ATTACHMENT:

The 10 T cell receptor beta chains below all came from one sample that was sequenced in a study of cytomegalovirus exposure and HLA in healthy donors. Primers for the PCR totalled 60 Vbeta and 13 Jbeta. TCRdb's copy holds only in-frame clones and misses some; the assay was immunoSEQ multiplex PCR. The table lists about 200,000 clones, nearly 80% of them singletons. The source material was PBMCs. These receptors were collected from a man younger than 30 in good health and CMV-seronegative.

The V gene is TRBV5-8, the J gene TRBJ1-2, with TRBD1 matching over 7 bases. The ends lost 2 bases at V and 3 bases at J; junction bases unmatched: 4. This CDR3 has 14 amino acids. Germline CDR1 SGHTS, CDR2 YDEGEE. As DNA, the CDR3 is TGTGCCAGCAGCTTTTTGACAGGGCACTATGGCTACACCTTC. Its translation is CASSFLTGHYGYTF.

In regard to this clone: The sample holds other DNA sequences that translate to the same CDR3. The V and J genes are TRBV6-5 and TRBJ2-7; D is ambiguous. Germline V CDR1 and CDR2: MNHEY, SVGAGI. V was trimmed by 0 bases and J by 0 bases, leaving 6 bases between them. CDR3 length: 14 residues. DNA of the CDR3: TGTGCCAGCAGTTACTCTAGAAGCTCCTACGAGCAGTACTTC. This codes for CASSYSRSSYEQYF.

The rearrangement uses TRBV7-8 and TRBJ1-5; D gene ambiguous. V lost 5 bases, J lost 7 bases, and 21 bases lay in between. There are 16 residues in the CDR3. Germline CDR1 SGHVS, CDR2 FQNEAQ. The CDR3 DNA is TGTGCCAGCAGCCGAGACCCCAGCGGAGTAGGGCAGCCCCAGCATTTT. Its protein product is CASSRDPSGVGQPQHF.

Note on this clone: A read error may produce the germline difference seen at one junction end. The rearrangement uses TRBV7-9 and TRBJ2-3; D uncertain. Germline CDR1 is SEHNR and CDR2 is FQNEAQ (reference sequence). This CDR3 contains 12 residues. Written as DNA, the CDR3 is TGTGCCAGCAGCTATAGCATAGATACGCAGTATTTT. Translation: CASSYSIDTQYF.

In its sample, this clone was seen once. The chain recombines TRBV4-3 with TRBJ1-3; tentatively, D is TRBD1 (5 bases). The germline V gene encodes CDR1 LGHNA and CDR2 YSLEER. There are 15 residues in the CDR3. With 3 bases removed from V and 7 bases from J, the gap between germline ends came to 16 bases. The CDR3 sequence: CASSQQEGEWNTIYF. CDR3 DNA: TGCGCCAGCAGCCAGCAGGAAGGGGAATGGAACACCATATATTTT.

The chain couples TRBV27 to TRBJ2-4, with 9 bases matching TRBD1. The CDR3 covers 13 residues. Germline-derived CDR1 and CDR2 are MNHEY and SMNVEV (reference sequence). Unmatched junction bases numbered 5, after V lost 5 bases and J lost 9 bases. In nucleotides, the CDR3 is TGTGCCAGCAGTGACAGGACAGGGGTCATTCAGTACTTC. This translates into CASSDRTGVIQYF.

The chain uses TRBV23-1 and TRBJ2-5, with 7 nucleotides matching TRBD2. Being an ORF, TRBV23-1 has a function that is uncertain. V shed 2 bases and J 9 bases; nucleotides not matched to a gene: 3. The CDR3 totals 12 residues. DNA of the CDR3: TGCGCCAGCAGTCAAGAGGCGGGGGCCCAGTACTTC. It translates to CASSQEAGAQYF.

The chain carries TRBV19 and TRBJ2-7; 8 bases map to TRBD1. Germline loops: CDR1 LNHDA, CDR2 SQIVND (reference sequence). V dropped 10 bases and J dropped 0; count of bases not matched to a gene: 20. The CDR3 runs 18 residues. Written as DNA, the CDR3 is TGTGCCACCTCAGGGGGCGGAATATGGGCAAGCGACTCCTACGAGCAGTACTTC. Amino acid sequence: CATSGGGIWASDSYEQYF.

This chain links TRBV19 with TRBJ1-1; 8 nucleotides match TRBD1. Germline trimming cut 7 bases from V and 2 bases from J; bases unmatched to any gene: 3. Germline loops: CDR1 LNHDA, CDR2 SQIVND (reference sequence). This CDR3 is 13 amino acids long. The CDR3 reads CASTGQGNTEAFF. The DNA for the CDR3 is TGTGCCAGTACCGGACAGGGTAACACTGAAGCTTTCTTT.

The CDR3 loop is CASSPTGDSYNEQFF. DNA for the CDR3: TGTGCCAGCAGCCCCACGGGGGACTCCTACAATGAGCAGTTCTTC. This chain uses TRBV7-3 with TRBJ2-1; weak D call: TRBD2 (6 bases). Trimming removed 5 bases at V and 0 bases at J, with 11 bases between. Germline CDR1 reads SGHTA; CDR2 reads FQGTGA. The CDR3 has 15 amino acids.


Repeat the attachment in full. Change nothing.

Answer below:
The 10 T cell receptor beta chains below all came from one sample that was sequenced in a study of cytomegalovirus exposure and HLA in healthy donors. Primers for the PCR totalled 60 Vbeta and 13 Jbeta. TCRdb's copy holds only in-frame clones and misses some; the assay was immunoSEQ multiplex PCR. The table lists about 200,000 clones, nearly 80% of them singletons. The source material was PBMCs. These receptors were collected from a man younger than 30 in good health and CMV-seronegative.

The V gene is TRBV5-8, the J gene TRBJ1-2, with TRBD1 matching over 7 bases. The ends lost 2 bases at V and 3 bases at J; junction bases unmatched: 4. This CDR3 has 14 amino acids. Germline CDR1 SGHTS, CDR2 YDEGEE. As DNA, the CDR3 is TGTGCCAGCAGCTTTTTGACAGGGCACTATGGCTACACCTTC. Its translation is CASSFLTGHYGYTF.

In regard to this clone: The sample holds other DNA sequences that translate to the same CDR3. The V and J genes are TRBV6-5 and TRBJ2-7; D is ambiguous. Germline V CDR1 and CDR2: MNHEY, SVGAGI. V was trimmed by 0 bases and J by 0 bases, leaving 6 bases between them. CDR3 length: 14 residues. DNA of the CDR3: TGTGCCAGCAGTTACTCTAGAAGCTCCTACGAGCAGTACTTC. This codes for CASSYSRSSYEQYF.

The rearrangement uses TRBV7-8 and TRBJ1-5; D gene ambiguous. V lost 5 bases, J lost 7 bases, and 21 bases lay in between. There are 16 residues in the CDR3. Germline CDR1 SGHVS, CDR2 FQNEAQ. The CDR3 DNA is TGTGCCAGCAGCCGAGACCCCAGCGGAGTAGGGCAGCCCCAGCATTTT. Its protein product is CASSRDPSGVGQPQHF.

Note on this clone: A read error may produce the germline difference seen at one junction end. The rearrangement uses TRBV7-9 and TRBJ2-3; D uncertain. Germline CDR1 is SEHNR and CDR2 is FQNEAQ (reference sequence). This CDR3 contains 12 residues. Written as DNA, the CDR3 is TGTGCCAGCAGCTATAGCATAGATACGCAGTATTTT. Translation: CASSYSIDTQYF.

In its sample, this clone was seen once. The chain recombines TRBV4-3 with TRBJ1-3; tentatively, D is TRBD1 (5 bases). The germline V gene encodes CDR1 LGHNA and CDR2 YSLEER. There are 15 residues in the CDR3. With 3 bases removed from V and 7 bases from J, the gap between germline ends came to 16 bases. The CDR3 sequence: CASSQQEGEWNTIYF. CDR3 DNA: TGCGCCAGCAGCCAGCAGGAAGGGGAATGGAACACCATATATTTT.

The chain couples TRBV27 to TRBJ2-4, with 9 bases matching TRBD1. The CDR3 covers 13 residues. Germline-derived CDR1 and CDR2 are MNHEY and SMNVEV (reference sequence). Unmatched junction bases numbered 5, after V lost 5 bases and J lost 9 bases. In nucleotides, the CDR3 is TGTGCCAGCAGTGACAGGACAGGGGTCATTCAGTACTTC. This translates into CASSDRTGVIQYF.

The chain uses TRBV23-1 and TRBJ2-5, with 7 nucleotides matching TRBD2. Being an ORF, TRBV23-1 has a function that is uncertain. V shed 2 bases and J 9 bases; nucleotides not matched to a gene: 3. The CDR3 totals 12 residues. DNA of the CDR3: TGCGCCAGCAGTCAAGAGGCGGGGGCCCAGTACTTC. It translates to CASSQEAGAQYF.

The chain carries TRBV19 and TRBJ2-7; 8 bases map to TRBD1. Germline loops: CDR1 LNHDA, CDR2 SQIVND (reference sequence). V dropped 10 bases and J dropped 0; count of bases not matched to a gene: 20. The CDR3 runs 18 residues. Written as DNA, the CDR3 is TGTGCCACCTCAGGGGGCGGAATATGGGCAAGCGACTCCTACGAGCAGTACTTC. Amino acid sequence: CATSGGGIWASDSYEQYF.

This chain links TRBV19 with TRBJ1-1; 8 nucleotides match TRBD1. Germline trimming cut 7 bases from V and 2 bases from J; bases unmatched to any gene: 3. Germline loops: CDR1 LNHDA, CDR2 SQIVND (reference sequence). This CDR3 is 13 amino acids long. The CDR3 reads CASTGQGNTEAFF. The DNA for the CDR3 is TGTGCCAGTACCGGACAGGGTAACACTGAAGCTTTCTTT.

The CDR3 loop is CASSPTGDSYNEQFF. DNA for the CDR3: TGTGCCAGCAGCCCCACGGGGGACTCCTACAATGAGCAGTTCTTC. This chain uses TRBV7-3 with TRBJ2-1; weak D call: TRBD2 (6 bases). Trimming removed 5 bases at V and 0 bases at J, with 11 bases between. Germline CDR1 reads SGHTA; CDR2 reads FQGTGA. The CDR3 has 15 amino acids.